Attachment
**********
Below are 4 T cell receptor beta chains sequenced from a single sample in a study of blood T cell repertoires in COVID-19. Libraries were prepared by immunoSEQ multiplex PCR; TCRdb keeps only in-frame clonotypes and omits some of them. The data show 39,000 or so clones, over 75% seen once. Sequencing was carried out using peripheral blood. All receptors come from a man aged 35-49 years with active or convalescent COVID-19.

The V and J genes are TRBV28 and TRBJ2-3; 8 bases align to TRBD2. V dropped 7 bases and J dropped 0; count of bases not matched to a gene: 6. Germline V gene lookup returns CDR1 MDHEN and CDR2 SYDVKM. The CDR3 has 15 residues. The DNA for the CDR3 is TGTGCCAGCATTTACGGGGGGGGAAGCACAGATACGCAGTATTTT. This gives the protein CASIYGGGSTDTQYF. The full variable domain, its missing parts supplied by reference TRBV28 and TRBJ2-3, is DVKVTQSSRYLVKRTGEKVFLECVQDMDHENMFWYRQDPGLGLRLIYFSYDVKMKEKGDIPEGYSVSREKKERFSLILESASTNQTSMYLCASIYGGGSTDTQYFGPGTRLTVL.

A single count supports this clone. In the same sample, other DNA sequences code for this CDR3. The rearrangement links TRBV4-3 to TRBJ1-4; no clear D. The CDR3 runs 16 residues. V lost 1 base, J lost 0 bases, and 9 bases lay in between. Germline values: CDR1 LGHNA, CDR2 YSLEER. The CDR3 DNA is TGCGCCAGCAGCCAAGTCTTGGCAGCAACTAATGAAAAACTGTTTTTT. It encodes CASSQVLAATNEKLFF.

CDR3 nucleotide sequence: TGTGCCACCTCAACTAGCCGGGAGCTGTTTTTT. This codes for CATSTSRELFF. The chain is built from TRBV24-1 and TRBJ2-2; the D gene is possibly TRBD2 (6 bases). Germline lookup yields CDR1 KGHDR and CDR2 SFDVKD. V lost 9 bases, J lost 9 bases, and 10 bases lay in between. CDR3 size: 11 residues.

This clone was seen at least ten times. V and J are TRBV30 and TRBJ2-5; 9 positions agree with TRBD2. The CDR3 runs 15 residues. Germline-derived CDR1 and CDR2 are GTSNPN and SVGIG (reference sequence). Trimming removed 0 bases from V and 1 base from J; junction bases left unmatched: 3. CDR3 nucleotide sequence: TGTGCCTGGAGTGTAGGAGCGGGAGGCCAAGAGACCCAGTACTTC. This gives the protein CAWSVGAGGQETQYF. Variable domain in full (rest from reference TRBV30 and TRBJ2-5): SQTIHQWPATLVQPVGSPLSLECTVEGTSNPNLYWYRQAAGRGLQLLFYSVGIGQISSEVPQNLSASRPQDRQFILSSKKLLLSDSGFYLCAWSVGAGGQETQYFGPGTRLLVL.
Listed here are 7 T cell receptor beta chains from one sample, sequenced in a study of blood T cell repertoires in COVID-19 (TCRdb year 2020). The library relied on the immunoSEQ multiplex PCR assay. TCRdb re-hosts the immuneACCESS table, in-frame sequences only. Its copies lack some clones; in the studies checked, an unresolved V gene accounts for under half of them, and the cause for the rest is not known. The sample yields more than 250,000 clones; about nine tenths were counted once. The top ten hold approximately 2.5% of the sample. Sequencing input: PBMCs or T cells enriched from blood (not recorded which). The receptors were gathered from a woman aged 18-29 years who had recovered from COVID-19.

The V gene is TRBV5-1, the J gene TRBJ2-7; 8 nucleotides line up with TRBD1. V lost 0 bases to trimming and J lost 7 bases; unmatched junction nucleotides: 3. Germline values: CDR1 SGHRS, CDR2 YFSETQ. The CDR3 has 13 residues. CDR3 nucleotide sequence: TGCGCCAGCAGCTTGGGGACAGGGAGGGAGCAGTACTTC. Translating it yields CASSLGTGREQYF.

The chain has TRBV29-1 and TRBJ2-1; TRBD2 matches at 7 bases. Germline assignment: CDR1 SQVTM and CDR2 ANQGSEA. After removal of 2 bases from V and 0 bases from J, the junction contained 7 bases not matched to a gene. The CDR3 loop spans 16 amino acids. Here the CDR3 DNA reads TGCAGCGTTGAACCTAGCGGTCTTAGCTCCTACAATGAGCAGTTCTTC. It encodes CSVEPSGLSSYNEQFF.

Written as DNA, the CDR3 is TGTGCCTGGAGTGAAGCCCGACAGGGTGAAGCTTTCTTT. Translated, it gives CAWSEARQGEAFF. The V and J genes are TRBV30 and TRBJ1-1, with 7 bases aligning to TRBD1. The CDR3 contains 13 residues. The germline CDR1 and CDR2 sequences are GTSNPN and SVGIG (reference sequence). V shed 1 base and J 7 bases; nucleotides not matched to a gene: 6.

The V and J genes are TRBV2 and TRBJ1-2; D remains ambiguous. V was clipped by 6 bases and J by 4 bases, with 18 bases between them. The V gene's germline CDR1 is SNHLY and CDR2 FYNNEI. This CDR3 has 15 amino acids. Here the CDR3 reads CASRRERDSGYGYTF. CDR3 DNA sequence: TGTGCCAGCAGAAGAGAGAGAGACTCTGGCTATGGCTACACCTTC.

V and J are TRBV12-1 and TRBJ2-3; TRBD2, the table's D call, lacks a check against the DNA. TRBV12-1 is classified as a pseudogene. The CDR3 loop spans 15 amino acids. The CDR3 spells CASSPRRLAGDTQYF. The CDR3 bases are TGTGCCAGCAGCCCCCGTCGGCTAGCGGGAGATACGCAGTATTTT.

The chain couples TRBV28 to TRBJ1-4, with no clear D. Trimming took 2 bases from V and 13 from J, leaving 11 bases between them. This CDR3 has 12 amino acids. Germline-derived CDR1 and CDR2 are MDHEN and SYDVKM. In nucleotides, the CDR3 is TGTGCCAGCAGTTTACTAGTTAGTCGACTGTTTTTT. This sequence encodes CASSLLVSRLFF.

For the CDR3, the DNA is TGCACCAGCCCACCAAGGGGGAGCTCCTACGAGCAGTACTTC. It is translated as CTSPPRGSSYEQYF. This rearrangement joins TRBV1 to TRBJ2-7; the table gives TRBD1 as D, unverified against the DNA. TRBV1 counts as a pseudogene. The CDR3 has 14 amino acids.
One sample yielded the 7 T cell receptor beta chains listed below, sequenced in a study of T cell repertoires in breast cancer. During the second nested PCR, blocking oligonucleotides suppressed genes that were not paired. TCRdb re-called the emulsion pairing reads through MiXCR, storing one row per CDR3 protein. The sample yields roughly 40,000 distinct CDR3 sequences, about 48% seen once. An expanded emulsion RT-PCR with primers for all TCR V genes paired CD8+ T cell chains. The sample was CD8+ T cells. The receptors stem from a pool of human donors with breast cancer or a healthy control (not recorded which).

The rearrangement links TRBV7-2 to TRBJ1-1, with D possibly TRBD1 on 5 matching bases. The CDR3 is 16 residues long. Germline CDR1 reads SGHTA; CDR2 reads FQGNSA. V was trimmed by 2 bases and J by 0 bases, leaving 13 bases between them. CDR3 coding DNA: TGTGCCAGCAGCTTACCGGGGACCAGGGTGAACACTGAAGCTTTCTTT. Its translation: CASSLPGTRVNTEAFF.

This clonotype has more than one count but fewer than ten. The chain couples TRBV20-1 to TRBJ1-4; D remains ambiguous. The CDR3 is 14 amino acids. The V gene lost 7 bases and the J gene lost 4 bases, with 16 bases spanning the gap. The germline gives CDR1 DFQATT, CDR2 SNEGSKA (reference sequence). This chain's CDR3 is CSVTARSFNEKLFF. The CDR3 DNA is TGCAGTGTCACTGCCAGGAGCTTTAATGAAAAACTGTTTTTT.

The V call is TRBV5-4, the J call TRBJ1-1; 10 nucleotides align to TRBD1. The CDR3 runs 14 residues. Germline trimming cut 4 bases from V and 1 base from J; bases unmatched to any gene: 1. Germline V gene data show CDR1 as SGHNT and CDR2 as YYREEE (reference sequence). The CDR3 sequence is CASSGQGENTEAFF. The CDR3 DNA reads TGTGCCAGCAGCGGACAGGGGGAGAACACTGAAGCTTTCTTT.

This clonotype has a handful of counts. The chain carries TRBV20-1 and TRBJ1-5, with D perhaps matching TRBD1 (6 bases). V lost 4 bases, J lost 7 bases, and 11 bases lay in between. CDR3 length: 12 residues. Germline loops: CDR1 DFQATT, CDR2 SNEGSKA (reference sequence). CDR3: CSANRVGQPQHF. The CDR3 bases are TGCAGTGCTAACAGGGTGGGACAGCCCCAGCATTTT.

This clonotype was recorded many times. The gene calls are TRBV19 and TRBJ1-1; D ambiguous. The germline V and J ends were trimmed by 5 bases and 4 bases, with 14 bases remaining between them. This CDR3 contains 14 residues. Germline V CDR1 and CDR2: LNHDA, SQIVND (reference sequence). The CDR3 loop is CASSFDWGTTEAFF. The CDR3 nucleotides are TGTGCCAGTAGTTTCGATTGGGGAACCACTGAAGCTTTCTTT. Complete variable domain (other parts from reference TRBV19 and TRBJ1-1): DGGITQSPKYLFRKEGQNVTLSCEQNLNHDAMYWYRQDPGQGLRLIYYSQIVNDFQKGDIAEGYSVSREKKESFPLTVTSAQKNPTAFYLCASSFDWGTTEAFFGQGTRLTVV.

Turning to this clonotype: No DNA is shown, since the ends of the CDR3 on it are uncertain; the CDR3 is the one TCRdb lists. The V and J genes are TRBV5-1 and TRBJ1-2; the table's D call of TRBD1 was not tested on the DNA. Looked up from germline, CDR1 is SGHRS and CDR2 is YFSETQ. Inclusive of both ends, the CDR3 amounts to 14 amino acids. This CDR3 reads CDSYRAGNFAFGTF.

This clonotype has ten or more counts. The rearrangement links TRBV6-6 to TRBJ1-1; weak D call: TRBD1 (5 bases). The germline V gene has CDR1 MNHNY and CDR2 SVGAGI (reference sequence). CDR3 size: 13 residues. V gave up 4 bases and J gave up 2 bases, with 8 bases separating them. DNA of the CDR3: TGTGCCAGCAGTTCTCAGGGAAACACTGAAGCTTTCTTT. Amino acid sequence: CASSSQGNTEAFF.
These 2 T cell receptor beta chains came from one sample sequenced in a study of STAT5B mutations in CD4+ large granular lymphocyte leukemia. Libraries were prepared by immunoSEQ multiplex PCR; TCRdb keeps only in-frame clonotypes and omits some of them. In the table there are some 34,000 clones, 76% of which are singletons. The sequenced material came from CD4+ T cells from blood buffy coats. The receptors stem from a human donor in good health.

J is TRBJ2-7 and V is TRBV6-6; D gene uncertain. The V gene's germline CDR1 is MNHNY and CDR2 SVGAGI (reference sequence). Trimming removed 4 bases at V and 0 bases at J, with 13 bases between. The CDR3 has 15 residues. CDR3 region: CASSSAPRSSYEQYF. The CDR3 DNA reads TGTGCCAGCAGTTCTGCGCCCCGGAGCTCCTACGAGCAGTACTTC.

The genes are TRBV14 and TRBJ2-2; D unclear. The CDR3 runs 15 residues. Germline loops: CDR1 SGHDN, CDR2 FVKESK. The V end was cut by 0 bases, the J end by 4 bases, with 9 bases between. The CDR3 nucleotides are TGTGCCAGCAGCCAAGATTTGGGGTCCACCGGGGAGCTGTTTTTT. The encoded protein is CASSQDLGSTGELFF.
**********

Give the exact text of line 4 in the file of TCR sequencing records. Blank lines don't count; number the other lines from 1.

CDR3 nucleotide sequence: TGTGCCACCTCAACTAGCCGGGAGCTGTTTTTT. This codes for CATSTSRELFF. The chain is built from TRBV24-1 and TRBJ2-2; the D gene is possibly TRBD2 (6 bases). Germline lookup yields CDR1 KGHDR and CDR2 SFDVKD. V lost 9 bases, J lost 9 bases, and 10 bases lay in between. CDR3 size: 11 residues.